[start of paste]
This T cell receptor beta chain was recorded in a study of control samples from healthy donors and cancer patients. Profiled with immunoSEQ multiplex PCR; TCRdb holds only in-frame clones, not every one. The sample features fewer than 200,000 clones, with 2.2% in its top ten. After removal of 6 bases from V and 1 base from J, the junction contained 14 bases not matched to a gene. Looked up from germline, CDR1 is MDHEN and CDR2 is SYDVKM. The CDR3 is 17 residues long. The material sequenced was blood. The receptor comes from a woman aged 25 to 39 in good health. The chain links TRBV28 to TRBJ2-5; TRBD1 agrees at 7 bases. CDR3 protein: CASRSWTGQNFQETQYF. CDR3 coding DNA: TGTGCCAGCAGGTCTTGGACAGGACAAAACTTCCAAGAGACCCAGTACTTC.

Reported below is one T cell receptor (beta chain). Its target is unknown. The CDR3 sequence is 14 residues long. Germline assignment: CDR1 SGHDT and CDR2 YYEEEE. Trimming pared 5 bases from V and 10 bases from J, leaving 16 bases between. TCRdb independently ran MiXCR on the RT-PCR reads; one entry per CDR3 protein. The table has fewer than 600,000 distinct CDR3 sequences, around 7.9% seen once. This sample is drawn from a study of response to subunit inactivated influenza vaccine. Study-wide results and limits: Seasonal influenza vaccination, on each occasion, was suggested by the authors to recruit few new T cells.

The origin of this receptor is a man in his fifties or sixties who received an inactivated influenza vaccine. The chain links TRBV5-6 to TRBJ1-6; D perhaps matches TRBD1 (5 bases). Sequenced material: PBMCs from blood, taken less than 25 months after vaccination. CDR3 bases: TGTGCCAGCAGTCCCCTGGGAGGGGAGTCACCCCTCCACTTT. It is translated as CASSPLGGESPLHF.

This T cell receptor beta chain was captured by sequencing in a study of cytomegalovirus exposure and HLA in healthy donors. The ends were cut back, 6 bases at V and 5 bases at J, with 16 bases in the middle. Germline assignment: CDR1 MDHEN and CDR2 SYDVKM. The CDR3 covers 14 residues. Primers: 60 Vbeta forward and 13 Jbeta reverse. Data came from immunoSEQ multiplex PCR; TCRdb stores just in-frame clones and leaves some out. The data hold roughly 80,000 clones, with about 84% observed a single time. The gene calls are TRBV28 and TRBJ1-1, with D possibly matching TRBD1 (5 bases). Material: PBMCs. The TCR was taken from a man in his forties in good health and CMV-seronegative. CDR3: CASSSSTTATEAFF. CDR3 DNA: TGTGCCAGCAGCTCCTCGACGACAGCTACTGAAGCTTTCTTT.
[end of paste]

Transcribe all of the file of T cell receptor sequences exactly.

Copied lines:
This T cell receptor beta chain was recorded in a study of control samples from healthy donors and cancer patients. Profiled with immunoSEQ multiplex PCR; TCRdb holds only in-frame clones, not every one. The sample features fewer than 200,000 clones, with 2.2% in its top ten. After removal of 6 bases from V and 1 base from J, the junction contained 14 bases not matched to a gene. Looked up from germline, CDR1 is MDHEN and CDR2 is SYDVKM. The CDR3 is 17 residues long. The material sequenced was blood. The receptor comes from a woman aged 25 to 39 in good health. The chain links TRBV28 to TRBJ2-5; TRBD1 agrees at 7 bases. CDR3 protein: CASRSWTGQNFQETQYF. CDR3 coding DNA: TGTGCCAGCAGGTCTTGGACAGGACAAAACTTCCAAGAGACCCAGTACTTC.

Reported below is one T cell receptor (beta chain). Its target is unknown. The CDR3 sequence is 14 residues long. Germline assignment: CDR1 SGHDT and CDR2 YYEEEE. Trimming pared 5 bases from V and 10 bases from J, leaving 16 bases between. TCRdb independently ran MiXCR on the RT-PCR reads; one entry per CDR3 protein. The table has fewer than 600,000 distinct CDR3 sequences, around 7.9% seen once. This sample is drawn from a study of response to subunit inactivated influenza vaccine. Study-wide results and limits: Seasonal influenza vaccination, on each occasion, was suggested by the authors to recruit few new T cells.

The origin of this receptor is a man in his fifties or sixties who received an inactivated influenza vaccine. The chain links TRBV5-6 to TRBJ1-6; D perhaps matches TRBD1 (5 bases). Sequenced material: PBMCs from blood, taken less than 25 months after vaccination. CDR3 bases: TGTGCCAGCAGTCCCCTGGGAGGGGAGTCACCCCTCCACTTT. It is translated as CASSPLGGESPLHF.

This T cell receptor beta chain was captured by sequencing in a study of cytomegalovirus exposure and HLA in healthy donors. The ends were cut back, 6 bases at V and 5 bases at J, with 16 bases in the middle. Germline assignment: CDR1 MDHEN and CDR2 SYDVKM. The CDR3 covers 14 residues. Primers: 60 Vbeta forward and 13 Jbeta reverse. Data came from immunoSEQ multiplex PCR; TCRdb stores just in-frame clones and leaves some out. The data hold roughly 80,000 clones, with about 84% observed a single time. The gene calls are TRBV28 and TRBJ1-1, with D possibly matching TRBD1 (5 bases). Material: PBMCs. The TCR was taken from a man in his forties in good health and CMV-seronegative. CDR3: CASSSSTTATEAFF. CDR3 DNA: TGTGCCAGCAGCTCCTCGACGACAGCTACTGAAGCTTTCTTT.